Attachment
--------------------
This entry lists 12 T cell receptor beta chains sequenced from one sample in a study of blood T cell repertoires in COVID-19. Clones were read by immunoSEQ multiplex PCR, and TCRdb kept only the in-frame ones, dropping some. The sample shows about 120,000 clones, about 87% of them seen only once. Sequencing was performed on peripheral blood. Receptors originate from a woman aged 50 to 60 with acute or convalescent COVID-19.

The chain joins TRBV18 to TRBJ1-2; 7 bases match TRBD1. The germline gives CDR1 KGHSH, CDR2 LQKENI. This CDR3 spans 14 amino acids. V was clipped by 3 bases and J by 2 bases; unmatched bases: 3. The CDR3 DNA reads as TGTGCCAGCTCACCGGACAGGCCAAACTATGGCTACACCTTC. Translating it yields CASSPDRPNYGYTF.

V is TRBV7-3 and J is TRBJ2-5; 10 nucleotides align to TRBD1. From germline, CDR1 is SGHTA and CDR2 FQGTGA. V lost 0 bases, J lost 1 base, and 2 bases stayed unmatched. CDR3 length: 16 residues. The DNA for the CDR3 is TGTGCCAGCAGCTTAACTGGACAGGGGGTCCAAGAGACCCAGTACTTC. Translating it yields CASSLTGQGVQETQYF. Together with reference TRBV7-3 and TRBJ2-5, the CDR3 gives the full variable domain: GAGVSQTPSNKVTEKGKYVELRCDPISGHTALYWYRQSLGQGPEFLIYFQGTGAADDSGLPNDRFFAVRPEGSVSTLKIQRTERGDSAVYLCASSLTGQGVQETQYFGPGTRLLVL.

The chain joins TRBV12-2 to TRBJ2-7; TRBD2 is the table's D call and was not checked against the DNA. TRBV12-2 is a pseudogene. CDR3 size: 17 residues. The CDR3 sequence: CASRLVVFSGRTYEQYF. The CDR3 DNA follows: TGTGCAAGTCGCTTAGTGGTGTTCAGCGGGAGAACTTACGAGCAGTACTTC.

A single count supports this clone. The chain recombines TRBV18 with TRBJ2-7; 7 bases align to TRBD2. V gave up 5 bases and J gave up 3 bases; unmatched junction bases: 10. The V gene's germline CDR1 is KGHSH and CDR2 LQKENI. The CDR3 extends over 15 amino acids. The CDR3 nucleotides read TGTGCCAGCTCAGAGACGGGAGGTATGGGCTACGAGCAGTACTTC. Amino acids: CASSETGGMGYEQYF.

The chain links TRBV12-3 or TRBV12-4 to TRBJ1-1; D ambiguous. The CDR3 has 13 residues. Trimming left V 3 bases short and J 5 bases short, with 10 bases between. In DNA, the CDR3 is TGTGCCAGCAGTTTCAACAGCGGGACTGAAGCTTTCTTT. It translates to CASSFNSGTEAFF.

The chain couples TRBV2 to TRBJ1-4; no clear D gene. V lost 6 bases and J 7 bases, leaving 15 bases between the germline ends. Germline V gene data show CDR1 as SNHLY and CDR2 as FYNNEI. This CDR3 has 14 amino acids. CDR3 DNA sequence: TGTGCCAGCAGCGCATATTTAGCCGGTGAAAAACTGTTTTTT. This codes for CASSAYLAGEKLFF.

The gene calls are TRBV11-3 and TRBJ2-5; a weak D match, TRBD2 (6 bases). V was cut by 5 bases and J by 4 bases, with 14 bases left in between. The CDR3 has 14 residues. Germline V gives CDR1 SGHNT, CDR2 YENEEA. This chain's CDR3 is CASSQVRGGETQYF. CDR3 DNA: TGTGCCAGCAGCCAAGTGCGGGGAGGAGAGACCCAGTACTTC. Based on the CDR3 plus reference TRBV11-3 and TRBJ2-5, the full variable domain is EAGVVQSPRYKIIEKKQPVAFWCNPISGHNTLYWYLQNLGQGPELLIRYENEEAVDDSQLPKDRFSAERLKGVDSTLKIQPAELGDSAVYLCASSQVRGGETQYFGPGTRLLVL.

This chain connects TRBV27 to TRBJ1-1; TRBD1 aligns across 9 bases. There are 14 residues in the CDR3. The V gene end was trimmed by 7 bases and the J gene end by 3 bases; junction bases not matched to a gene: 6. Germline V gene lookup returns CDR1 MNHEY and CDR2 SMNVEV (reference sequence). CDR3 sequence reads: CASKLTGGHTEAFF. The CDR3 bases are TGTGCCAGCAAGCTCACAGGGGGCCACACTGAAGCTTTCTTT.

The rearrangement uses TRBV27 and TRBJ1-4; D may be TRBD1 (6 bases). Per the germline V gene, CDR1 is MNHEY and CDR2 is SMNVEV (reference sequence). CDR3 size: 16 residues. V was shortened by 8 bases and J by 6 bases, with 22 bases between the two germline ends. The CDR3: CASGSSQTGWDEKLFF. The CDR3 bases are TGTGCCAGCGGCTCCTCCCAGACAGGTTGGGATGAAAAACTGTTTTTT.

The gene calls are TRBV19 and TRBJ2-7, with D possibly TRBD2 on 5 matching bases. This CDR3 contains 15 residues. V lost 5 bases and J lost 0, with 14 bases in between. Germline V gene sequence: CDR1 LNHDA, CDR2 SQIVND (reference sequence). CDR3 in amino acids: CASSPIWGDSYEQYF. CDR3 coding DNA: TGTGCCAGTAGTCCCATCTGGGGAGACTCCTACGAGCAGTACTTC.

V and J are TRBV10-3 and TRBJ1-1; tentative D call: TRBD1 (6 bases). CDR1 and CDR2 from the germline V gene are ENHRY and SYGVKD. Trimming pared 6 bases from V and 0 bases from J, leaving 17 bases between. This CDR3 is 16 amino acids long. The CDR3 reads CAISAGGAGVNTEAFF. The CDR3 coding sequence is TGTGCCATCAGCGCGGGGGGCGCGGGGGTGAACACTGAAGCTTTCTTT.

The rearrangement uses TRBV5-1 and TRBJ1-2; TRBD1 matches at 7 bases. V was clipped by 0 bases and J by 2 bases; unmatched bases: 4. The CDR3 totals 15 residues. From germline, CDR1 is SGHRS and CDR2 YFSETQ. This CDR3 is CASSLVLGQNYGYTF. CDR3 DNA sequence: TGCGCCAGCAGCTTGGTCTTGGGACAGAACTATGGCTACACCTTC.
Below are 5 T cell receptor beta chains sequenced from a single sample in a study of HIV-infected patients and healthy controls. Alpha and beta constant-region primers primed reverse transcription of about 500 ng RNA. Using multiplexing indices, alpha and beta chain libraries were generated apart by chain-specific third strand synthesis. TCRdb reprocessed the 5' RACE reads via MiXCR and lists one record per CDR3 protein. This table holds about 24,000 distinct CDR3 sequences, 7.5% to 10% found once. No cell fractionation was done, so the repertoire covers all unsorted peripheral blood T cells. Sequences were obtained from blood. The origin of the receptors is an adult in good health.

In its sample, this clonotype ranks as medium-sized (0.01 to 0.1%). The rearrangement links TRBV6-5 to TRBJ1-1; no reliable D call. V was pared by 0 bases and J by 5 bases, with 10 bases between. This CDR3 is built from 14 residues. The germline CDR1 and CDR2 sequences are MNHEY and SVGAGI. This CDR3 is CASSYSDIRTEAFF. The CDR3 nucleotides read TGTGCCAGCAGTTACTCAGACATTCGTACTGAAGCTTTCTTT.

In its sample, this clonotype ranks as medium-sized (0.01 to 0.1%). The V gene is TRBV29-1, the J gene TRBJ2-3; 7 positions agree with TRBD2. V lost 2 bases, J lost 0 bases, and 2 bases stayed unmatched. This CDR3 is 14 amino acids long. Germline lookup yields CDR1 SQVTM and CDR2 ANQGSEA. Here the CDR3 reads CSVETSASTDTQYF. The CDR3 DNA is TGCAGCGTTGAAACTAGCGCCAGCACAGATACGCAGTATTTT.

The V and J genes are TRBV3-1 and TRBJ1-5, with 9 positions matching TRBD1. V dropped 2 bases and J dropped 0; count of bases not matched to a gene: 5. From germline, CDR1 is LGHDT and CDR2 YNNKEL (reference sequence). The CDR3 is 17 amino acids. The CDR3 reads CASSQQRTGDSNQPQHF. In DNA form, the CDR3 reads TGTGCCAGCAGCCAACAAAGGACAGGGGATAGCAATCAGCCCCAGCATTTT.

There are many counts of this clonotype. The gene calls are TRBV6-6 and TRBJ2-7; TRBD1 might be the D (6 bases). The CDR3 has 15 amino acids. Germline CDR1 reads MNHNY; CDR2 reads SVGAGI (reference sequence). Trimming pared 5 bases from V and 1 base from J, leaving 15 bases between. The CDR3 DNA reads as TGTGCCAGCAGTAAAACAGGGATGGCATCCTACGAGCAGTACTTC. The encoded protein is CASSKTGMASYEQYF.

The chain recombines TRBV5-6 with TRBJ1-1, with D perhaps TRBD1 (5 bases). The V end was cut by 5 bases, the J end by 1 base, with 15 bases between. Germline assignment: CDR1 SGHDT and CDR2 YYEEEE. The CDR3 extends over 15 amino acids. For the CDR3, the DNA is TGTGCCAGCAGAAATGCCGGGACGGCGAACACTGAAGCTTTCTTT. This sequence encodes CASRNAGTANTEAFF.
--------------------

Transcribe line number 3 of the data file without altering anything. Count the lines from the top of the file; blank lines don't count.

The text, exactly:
V is TRBV7-3 and J is TRBJ2-5; 10 nucleotides align to TRBD1. From germline, CDR1 is SGHTA and CDR2 FQGTGA. V lost 0 bases, J lost 1 base, and 2 bases stayed unmatched. CDR3 length: 16 residues. The DNA for the CDR3 is TGTGCCAGCAGCTTAACTGGACAGGGGGTCCAAGAGACCCAGTACTTC. Translating it yields CASSLTGQGVQETQYF. Together with reference TRBV7-3 and TRBJ2-5, the CDR3 gives the full variable domain: GAGVSQTPSNKVTEKGKYVELRCDPISGHTALYWYRQSLGQGPEFLIYFQGTGAADDSGLPNDRFFAVRPEGSVSTLKIQRTERGDSAVYLCASSLTGQGVQETQYFGPGTRLLVL.